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Functional Single Nucleotide Polymorphisms (SNPs) in the Genes Encoding the Human Deoxyribonuclease (DNase) Family Potentially Relevant to Autoimmunity



Functional Single Nucleotide Polymorphisms (SNPs) in the Genes Encoding the Human Deoxyribonuclease (DNase) Family Potentially Relevant to Autoimmunity



Immunological Investigations 45(5): 406-419



To continue our previous investigations, we have extensively investigated the function of the 61, 41, and 35 non-synonymous single nucleotide polymorphisms (SNPs) in the human genes encoding DNASE1, DNASE1L3, and DNASE2, respectively, potentially relevant to autoimmune diseases. The site-directed mutagenesis was employed to amino acid-substituted constructs corresponding to each SNP. The COS-7 cells were transfected with each vector and DNase activity was assayed by the single radial enzyme diffusion method. By using PolyPhen-2, changes in the DNase function of each non-synonymous SNP were predicted. Genotyping of all the non-synonymous SNPs was performed in 14 different populations including 3 ethnic groups using the polymerase chain reaction followed by the restriction fragment length polymorphism method. Expression analysis demonstrated these SNPs to be classified into four categories with regard to the effect on DNase activity: SNPs not affecting the activity level, ones reducing it, ones abolishing it, and ones elevating it. In particular, 9, 5, and 4 SNPs producing a loss-of-function variant of the enzymes in DNASE1, DNASE1L3, and DNASE2, respectively, were confirmed. SNPs producing DNase loss of function can be estimated by PolyPhen-2 to be "probably damaging" with a high accuracy of prediction. Almost all of these functional SNPs producing a loss of function or substantially low activity-harboring forms exhibited a mono-allelic distribution in all of the populations. A minor allele of functional SNPs, despite the remarkably low genetic heterogeneity of the SNPs, might be a genetic risk factor for autoimmune diseases.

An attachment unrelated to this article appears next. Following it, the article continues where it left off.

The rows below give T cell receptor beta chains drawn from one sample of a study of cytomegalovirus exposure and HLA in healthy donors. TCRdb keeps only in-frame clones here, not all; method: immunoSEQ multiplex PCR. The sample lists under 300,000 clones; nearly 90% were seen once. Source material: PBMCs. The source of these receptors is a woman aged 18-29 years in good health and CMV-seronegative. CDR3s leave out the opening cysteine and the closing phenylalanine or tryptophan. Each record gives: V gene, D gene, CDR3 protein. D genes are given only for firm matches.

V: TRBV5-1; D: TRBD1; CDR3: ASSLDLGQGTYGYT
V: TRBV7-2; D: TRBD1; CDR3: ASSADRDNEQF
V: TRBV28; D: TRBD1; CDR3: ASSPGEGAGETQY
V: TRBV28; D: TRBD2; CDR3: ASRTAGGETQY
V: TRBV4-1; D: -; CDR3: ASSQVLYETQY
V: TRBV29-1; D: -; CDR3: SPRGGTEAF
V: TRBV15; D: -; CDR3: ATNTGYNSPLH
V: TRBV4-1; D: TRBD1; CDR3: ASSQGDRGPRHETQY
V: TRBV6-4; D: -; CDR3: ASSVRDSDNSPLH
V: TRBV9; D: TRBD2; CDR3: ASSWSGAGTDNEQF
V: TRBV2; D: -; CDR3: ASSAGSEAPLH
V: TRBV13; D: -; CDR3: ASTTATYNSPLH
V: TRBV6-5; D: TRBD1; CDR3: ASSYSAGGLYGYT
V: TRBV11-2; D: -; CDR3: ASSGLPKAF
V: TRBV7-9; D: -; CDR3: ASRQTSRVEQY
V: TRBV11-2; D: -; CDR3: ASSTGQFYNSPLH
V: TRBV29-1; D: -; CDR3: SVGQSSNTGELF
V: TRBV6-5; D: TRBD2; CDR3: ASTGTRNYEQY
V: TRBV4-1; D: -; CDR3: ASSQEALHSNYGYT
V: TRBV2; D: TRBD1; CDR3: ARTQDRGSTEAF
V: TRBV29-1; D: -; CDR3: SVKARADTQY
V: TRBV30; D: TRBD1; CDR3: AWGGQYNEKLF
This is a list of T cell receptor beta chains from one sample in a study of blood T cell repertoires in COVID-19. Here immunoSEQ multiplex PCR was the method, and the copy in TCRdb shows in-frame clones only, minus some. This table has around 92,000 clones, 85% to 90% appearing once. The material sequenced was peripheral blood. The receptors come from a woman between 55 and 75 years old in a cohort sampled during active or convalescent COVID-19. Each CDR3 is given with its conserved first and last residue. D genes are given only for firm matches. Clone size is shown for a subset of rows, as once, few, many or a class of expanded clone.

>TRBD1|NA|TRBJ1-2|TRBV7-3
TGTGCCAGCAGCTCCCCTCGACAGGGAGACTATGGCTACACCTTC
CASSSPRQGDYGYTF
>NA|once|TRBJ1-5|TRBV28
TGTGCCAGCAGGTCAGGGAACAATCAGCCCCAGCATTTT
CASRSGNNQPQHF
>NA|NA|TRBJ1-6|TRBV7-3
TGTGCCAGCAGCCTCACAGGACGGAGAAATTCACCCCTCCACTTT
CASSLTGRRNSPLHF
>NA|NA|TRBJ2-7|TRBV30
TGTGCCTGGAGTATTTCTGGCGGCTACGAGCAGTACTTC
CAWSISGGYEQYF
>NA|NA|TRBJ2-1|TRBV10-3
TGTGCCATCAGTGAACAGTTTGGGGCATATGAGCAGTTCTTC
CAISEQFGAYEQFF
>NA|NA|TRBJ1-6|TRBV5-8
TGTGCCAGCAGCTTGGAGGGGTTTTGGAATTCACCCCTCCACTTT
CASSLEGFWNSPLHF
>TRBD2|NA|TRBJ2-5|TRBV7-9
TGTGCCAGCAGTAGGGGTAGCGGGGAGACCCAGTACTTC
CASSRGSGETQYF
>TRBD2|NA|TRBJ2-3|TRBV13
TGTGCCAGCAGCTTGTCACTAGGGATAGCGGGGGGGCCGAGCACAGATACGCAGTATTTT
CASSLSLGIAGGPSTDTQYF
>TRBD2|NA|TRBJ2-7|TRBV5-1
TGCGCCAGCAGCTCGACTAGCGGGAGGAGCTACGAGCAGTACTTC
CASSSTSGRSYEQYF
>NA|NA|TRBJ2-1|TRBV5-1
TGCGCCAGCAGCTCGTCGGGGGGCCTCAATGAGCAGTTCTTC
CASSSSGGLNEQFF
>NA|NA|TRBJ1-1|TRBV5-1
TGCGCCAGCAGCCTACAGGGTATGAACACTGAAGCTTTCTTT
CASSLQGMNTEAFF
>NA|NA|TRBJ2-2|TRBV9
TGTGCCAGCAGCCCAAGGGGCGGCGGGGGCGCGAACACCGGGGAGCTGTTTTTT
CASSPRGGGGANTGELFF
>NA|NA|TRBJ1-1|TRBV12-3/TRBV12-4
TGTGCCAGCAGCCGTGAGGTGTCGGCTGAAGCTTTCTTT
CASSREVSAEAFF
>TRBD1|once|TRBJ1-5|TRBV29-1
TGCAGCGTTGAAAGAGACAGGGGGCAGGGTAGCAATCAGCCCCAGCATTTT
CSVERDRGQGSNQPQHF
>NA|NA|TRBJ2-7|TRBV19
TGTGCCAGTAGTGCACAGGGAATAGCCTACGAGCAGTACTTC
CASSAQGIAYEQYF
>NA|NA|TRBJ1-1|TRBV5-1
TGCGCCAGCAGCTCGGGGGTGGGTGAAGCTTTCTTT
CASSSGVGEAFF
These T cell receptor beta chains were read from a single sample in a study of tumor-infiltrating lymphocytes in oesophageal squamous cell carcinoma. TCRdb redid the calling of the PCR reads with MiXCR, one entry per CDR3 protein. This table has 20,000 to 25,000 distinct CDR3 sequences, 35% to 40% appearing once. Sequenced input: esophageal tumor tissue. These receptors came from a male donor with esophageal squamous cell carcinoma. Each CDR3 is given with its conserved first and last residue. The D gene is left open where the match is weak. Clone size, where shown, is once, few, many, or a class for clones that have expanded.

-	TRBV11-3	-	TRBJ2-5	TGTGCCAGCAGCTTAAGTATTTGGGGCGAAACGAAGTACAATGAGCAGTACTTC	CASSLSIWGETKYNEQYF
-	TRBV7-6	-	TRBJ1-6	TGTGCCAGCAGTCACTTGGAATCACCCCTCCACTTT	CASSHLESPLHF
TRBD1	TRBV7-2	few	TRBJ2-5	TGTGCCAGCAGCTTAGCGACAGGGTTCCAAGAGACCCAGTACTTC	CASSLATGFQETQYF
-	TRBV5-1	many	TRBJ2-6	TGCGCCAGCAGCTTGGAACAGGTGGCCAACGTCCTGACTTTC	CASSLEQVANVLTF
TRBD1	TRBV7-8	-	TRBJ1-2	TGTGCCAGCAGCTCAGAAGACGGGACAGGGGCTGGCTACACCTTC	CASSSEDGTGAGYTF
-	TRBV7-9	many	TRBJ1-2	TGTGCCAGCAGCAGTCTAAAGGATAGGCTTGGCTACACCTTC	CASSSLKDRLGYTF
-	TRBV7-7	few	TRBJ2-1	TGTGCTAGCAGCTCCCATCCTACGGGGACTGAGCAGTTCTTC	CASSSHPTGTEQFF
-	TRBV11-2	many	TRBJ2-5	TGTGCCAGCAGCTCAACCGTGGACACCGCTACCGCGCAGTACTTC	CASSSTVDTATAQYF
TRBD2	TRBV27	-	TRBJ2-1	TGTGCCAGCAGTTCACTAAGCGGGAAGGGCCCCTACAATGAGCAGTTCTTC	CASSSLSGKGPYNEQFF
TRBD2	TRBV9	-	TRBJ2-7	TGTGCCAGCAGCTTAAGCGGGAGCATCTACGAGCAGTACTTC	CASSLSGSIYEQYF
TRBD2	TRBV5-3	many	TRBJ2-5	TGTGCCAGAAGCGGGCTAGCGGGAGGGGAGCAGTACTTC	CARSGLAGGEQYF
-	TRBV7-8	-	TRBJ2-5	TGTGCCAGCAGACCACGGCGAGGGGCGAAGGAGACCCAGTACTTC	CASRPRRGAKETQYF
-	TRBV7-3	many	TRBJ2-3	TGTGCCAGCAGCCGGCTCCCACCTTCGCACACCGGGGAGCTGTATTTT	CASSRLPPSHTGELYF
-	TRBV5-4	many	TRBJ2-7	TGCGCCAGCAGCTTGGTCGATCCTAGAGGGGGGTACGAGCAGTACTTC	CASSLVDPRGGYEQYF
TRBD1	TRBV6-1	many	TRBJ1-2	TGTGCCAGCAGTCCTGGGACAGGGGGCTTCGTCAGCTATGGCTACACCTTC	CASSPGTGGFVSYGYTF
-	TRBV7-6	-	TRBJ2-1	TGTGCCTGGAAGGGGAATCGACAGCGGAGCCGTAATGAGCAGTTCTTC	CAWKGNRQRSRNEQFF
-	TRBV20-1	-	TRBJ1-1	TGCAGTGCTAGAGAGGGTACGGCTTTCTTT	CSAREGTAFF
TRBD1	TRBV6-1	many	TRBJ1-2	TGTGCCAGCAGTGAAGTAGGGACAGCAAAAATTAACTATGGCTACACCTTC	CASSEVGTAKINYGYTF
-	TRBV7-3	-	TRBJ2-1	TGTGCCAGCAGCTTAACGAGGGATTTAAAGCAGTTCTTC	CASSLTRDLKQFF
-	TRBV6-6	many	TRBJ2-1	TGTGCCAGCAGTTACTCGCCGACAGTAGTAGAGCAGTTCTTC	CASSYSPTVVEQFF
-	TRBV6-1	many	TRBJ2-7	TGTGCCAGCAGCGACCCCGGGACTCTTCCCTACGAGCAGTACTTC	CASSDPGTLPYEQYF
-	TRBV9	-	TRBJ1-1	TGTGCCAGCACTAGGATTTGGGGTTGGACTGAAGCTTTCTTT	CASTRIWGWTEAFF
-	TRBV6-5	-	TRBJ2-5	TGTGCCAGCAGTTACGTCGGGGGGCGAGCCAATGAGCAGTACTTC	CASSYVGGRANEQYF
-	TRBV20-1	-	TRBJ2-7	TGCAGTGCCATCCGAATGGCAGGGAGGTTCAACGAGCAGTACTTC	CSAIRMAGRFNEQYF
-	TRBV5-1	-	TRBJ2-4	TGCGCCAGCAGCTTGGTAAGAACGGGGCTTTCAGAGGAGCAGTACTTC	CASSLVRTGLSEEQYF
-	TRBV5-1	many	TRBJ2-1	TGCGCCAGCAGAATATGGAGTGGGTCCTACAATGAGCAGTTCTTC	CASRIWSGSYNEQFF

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Accession: 057908312

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PMID: 27116004

DOI: 10.3109/08820139.2016.1157813


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